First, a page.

Batman The Son of Dreams by Kia Asamiya, review: infinite dreams

Batman The Son of Dreams by Kia Asamiya, review: infinite dreams

Batman The Son of Dreams by Kia Asamiya, review

In conjunction with the theatrical release of The Batman, Panini DC Italia has re-proposed to the readers of the Dark Knight also a series of "exotic" publications or a selection of manga including this Batman The Son of Dreams by Kia Asamiya, perhaps the modern manga starring Batman most famous ever. It is a story published in two parts between 2000 and 2001 in the magazine Magazine Z of Kodansha. At the time the sensei enjoyed a certain fame thanks to works such as Silent Möbius, Dark Angel and Mobile Battleship Nadesico and, after learning of his very strong passion for Batman, DC took the ball by probing his availability and then commissioning this story. which falls well into the experimentalism of those years which found its strongest expression in the second wave of stories in the Batman Black and White anthology and where other Japanese authors, but also European ones, had tried their hand at a fair response.

Batman The Son of Dreams by Kia Asamiya

Batman The Son of Dreams by Kia Asamiya: from Tokyo to Gotham and back

The young reporter Yuko Tagi arrives in Gotham City with her TV crew to produce a Batman documentary. Yuko and her seem very lucky as they quickly manage to film Batman's rescue of a group of hostages from Two-Face. Delivered to the police, however, the villain literally withers: he is an impostor or someone who has taken the place and the likeness of Harvey Dent. Yuko and her parents follow Batman in an investigation that leads him to confront "copies" first of the Penguin and then of the Riddler.| ); }
When the Joker kidnaps Yuko, Batman finds himself in the presence of another copy and realizes that the Fanatic was just a first clue. There is another substance that is being peddled in the city, similar but much more powerful, and that points directly to Japan. The proof is an unscrupulous attack on him by a copy of him who turns out to be one of the men of Yuko's troupe.

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Batman The Son of Dreams by Kia Asamiya, infinite dreams

Re-reading after more than two decades Batman The Son of Dreams highlights even more the love and respect of Kia Asamiya for the character but also the enormous influence that the vision of the character as perpetrated on the big screen by Tim Burton has greatly influenced a whole generation of artists in every corner of the globe. The plot therefore plays with the classic topos of the mask here, however, first reworked in a distinctly dreamlike way and then decidedly more science fiction. In fact, there is no doubt that the author wants to tell a story that penetrates the classic dualism between Batman and Bruce Wayne and, on the other hand, also of the villains exploited here in a way that is very similar to some stories of the '70s.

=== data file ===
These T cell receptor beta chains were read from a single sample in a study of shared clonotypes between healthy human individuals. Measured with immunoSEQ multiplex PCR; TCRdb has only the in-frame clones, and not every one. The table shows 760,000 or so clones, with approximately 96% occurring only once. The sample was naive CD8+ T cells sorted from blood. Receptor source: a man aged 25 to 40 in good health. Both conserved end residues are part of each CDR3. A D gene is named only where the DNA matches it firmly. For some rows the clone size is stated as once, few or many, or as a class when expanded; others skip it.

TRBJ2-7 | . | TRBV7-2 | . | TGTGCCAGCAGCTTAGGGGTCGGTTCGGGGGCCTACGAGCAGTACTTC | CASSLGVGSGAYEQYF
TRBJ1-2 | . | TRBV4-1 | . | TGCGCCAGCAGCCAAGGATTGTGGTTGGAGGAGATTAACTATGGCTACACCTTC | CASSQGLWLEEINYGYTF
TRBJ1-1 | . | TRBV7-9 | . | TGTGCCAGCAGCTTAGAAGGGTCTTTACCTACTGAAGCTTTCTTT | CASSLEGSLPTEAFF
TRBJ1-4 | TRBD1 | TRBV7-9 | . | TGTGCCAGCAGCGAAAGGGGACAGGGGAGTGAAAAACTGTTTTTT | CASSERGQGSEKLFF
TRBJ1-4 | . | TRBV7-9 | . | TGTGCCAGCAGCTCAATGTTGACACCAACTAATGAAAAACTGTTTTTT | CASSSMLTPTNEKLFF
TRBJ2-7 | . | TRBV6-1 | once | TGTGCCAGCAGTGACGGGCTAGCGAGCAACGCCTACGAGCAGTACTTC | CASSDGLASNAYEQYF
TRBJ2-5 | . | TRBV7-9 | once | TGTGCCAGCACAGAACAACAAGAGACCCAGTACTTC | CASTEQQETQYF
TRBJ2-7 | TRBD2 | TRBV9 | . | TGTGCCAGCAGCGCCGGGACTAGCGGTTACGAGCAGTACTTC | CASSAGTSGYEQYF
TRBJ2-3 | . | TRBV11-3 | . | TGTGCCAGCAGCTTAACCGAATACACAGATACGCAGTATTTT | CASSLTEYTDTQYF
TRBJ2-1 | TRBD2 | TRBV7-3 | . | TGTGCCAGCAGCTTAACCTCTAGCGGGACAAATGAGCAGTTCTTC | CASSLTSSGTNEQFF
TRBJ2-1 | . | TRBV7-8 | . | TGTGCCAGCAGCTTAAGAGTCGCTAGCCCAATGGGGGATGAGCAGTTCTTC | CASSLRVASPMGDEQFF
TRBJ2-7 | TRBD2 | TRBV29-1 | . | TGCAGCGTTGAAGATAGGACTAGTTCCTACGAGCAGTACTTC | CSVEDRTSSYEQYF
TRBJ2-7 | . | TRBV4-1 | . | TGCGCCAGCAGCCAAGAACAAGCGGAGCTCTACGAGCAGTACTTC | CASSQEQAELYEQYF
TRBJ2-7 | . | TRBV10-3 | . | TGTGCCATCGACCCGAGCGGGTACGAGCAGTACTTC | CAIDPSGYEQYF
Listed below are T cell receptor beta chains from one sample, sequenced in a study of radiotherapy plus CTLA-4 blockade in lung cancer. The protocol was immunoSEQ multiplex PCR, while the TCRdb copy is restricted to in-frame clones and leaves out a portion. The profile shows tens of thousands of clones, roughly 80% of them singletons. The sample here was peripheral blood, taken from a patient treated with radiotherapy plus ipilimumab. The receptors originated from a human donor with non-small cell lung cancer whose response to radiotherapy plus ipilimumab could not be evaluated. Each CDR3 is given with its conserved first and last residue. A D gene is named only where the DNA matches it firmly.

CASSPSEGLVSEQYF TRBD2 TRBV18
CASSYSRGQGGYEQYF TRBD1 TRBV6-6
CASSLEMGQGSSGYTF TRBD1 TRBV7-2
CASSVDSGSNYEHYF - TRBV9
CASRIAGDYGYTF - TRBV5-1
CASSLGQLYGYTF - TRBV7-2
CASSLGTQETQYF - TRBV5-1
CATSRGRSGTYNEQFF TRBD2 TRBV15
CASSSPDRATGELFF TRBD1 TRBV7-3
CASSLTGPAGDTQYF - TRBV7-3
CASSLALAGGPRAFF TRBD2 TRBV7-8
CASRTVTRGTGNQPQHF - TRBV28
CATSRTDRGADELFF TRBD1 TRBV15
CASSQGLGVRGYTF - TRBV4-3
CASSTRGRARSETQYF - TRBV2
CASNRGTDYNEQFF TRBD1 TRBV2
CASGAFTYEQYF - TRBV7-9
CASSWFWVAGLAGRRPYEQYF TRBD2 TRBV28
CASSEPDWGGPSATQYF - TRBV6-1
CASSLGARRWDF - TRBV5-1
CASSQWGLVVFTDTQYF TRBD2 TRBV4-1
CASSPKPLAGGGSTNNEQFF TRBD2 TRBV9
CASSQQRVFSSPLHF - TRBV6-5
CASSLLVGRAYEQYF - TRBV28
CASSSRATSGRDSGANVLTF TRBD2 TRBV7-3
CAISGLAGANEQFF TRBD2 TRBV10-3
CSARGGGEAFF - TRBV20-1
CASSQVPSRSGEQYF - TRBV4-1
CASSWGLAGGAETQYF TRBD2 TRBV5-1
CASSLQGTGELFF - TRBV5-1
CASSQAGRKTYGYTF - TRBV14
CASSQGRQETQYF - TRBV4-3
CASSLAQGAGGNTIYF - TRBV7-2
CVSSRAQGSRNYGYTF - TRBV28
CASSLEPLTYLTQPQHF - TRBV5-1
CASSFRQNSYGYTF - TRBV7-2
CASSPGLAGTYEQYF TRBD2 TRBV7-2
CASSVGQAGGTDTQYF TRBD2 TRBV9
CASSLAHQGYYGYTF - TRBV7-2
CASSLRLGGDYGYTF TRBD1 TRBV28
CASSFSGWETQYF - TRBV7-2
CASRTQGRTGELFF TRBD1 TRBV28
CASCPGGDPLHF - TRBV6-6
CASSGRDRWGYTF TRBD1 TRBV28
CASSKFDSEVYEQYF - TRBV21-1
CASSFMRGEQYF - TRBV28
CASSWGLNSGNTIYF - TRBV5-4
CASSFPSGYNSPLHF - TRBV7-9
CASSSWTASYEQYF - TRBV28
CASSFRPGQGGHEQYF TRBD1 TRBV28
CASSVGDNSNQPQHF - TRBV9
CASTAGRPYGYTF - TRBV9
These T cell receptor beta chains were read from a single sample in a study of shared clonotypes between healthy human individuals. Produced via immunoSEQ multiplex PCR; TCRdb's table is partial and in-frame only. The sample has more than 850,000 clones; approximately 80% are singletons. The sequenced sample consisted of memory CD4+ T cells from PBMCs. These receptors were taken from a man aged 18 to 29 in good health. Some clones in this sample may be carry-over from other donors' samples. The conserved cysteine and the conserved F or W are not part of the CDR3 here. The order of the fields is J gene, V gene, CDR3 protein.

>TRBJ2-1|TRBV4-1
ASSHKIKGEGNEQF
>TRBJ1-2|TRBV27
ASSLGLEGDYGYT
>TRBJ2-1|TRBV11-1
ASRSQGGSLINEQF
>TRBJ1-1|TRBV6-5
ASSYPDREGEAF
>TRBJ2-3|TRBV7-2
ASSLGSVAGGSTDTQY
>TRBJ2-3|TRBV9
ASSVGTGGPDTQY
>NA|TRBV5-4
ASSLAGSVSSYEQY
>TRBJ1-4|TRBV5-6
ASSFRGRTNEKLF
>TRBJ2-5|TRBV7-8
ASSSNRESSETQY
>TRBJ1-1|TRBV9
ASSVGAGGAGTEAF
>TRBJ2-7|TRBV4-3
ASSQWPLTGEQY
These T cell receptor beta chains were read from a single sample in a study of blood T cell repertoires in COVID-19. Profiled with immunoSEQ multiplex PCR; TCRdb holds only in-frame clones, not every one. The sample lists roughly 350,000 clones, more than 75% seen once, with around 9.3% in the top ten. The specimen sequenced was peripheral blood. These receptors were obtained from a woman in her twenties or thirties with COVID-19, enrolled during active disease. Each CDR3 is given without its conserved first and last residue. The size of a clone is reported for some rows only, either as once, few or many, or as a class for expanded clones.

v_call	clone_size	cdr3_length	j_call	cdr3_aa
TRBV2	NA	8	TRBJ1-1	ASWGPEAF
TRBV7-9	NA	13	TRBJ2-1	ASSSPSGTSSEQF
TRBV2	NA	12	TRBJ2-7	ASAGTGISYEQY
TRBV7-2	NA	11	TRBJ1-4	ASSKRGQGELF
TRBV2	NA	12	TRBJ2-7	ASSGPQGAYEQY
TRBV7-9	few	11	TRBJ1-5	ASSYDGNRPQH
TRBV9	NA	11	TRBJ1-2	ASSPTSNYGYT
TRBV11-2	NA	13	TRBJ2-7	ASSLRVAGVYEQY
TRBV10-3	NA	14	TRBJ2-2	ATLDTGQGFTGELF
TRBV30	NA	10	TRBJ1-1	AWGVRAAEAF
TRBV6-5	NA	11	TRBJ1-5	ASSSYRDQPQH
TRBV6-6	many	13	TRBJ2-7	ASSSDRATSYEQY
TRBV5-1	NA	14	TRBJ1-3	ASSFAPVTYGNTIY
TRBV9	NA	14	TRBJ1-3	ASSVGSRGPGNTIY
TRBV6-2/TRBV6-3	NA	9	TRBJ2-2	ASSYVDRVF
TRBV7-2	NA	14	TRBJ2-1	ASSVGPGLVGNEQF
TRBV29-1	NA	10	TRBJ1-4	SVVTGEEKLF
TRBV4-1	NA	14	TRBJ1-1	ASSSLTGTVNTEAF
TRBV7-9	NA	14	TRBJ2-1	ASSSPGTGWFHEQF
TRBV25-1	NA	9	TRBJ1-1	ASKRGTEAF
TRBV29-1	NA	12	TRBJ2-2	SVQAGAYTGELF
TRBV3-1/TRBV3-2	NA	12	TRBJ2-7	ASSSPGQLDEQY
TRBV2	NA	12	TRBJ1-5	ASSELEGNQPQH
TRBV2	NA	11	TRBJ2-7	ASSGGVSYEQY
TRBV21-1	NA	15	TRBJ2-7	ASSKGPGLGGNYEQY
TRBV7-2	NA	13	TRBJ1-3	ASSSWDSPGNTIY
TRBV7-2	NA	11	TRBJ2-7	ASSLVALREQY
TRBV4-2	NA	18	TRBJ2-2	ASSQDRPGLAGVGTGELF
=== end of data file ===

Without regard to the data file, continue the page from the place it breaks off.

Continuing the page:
Il real focal point of the narrative, however, is the contrast between Yuko and the real antagonist or Kenji Tomioka. These are two diametrically opposed points of view through which the figure of Batman is examined. The first in fact is very reminiscent of Batman's Vicky Vale (1989), both in fact offer a "marveled" point of view on the Dark Knight and his mission as well as being attracted by the aura of mystery that surrounds Bruce Wayne. The second, on the other hand, distorts Batman's mission, as in the best tradition of copycat villains, presenting however a plan that is certainly more cunning and well-conceived than other "colleagues" who appeared in Gotham and eager to replace the Dark Knight as The Reaper or Azrael just to mention the most famous.

In this regard, it is evident that part of the charm of the story lies in the graphic style of Kia Asamiya. This is not a radical aesthetic-formal reinterpretation of Batman on the contrary, the sensei is extremely respectful of certain "Western" canons, once again inspired by Burtonian aesthetics. The gothic play of shadows and chiaroscuro is then filtered through a skilful use of halftones and screens. Anatomies and stylistic choices of Batman himself, but also of the villains, net of some freedom on design, are in all respects "western" while the canons of the manga re-emerge in the "original" characters such as Yuko, characterized for example by the typical big eyes of Japanese comics.

What is surprising about Asamiya's work is the ability to implement the dynamism typical of manga thanks to action scenes in which hatching predominates and a particular attention to sculptural anatomy. All this is enhanced by a construction of the table which, although divided into many squares as per Japanese practice, finds its reading coordinate in the vertical thrust as well as a shrewd but very effective use of splashes, even double, and large squares even half a page .

Batman The Son of Dreams by Kia Asamiya

The volume

Panini DC Italia offers Batman The Son of Dreams in a 18 × 26 cm wideban hardcover volume that allows to admire the very refined tables of Kia Asamiya. The paper chosen is plain white with an excellent weight for excellent yield as well as the excellent binding and trimming of the pages allows for easy reading even in the face of large foliation, about 350 pages. Both the translation and the Italian adaptation are excellent. From the point of view of extras, the volume is accompanied by a small gallery of illustrations and above all by an interview with the same sensei on the creation of the volume and on his passion for Batman. Finally, a brief but accurate introduction to the volume signed by the Italian editor should also be noted.

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